Two drugs in the pipeline representing unique marketing challenges
From the diversity of novel drugs to increasing scrutiny of pharma's claims, medical marketers face a broader array of challenges than ever before. And just as drug developers are attempting to accommodate each patient's unique needs, so, too, are marketers honing strategies to deliver targeted messages to patients, providers, and payers.
Catalyst: In December, AbbVie and Boehringer Ingelheim presented strong Phase III data supporting the plaque psoriasis drug risankizumab. In February, the companies presented further positive data from two Phase III trials.
Together, these results have paved the way for near-certain FDA approval, yet risankizumab will face an uphill battle as the third drug of its kind to enter the market.
Competitive landscape: Risankizumab will compete with two other IL-23s, Janssen's Tremfya and Sun Pharma's tildrakizumab, setting up a latecomer challenge for the marketing team.
In addition to the IL-23s, risankizumab will enter a market similarly saturated with newly approved IL-17s from Novartis and Eli Lilly.
According to Phase III results, risankizumab bested AbbVie's blockbuster Humira as well as Johnson & Johnson's Stelara — two mainstays of psoriasis treatment.
Only 2% of patients taking risankizumab encountered serious adverse events. During a quarterly earnings call, AbbVie EVP of research and development and chief scientific officer Michael Severino outlined risankizumab's differentiators: convenient quarterly dosing and superiority over the standard of care for bio-naive, tumor necrosis factor, and adequate responder patients.
Messaging strategy: AbbVie's psoriasis blockbuster Humira makes risankizumab messaging an “interesting challenge,” Leonard says. “If AbbVie didn't own Humira, we'd suggest it not be shy about announcing there's a new sheriff in town. But Humira's got a stronghold — docs know it, trust it, and love it — and AbbVie isn't likely to want to rush any mass exodus to a co-promote. But while behavior change away from something as trusted as Humira will take years to gather steam, [AbbVie] will probably be willing to go with the head-to-head story, just with less gusto than a real competitor might.”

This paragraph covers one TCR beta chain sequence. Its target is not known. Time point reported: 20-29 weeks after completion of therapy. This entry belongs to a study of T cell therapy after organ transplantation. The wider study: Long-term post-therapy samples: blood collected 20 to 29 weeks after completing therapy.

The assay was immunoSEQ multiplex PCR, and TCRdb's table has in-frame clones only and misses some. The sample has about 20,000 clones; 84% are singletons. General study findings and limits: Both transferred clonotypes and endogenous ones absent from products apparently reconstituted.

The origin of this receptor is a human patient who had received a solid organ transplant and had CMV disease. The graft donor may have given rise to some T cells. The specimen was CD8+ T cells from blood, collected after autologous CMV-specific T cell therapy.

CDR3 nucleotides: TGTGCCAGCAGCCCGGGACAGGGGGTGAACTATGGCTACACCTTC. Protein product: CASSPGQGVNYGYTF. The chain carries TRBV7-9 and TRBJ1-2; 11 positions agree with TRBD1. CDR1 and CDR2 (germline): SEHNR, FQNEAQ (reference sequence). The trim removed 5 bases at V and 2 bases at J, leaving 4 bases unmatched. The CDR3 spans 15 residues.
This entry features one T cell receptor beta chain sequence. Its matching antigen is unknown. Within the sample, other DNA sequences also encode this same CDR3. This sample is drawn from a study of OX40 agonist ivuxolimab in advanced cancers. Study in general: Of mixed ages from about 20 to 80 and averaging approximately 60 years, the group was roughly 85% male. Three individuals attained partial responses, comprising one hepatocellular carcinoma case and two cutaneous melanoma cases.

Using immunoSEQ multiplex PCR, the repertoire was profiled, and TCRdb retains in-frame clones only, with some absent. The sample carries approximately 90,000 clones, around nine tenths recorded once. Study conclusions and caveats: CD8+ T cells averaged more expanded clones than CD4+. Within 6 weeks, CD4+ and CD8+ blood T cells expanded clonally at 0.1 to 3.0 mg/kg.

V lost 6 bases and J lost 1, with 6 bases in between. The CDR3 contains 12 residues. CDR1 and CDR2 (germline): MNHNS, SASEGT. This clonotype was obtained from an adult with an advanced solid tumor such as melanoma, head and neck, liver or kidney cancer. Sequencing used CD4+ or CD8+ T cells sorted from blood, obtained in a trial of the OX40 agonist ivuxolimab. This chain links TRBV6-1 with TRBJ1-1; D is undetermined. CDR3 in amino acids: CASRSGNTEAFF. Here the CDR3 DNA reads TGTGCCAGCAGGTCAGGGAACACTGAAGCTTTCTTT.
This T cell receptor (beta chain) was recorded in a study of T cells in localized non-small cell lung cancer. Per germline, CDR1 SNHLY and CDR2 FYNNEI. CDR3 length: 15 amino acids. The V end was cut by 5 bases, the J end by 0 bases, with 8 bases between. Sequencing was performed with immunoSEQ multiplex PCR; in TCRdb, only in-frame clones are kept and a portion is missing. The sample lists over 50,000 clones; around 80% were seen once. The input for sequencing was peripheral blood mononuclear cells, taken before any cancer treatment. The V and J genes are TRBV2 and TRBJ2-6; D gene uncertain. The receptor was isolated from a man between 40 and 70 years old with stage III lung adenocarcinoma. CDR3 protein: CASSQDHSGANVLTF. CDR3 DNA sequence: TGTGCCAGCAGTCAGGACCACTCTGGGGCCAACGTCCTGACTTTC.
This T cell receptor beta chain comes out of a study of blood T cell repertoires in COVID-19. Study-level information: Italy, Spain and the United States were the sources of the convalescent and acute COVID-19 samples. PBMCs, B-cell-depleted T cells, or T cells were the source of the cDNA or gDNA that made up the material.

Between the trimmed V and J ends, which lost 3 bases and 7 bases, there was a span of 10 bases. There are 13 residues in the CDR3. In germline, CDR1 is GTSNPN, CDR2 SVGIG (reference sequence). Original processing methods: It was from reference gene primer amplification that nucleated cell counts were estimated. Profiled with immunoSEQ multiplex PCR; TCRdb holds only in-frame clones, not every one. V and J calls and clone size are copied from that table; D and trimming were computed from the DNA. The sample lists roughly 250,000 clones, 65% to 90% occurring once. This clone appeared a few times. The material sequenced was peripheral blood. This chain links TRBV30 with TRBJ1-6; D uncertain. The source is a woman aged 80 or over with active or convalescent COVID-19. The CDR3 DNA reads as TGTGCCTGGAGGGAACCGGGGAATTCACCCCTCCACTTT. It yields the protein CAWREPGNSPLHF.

Adds Meyer, “It's going to have to make some really big claims to catch up.” He notes physicians will likely already be familiar with IL-23s, so messaging should focus almost exclusively on risankizumab's differentiating factors.
Marketing strategy: A drug such as risankizumab requires a massive direct-to-consumer campaign. “It's just a question of how much and how soon to manage the cannibalization impact. But with enough patients on Stelara and Enbrel, and recent aggressive marketing from [Eli Lilly's] Taltz and [Novartis'] Cosentyx, they go big out of the gate,” Leonard predicts.
Still, owing to the late entry, it would make sense for AbbVie and Boehringer to price risankizumab competitively. This would encourage payers to add the drug to their formularies, Meyer says.
This story has been updated to reflect that risankizumab is a biologic.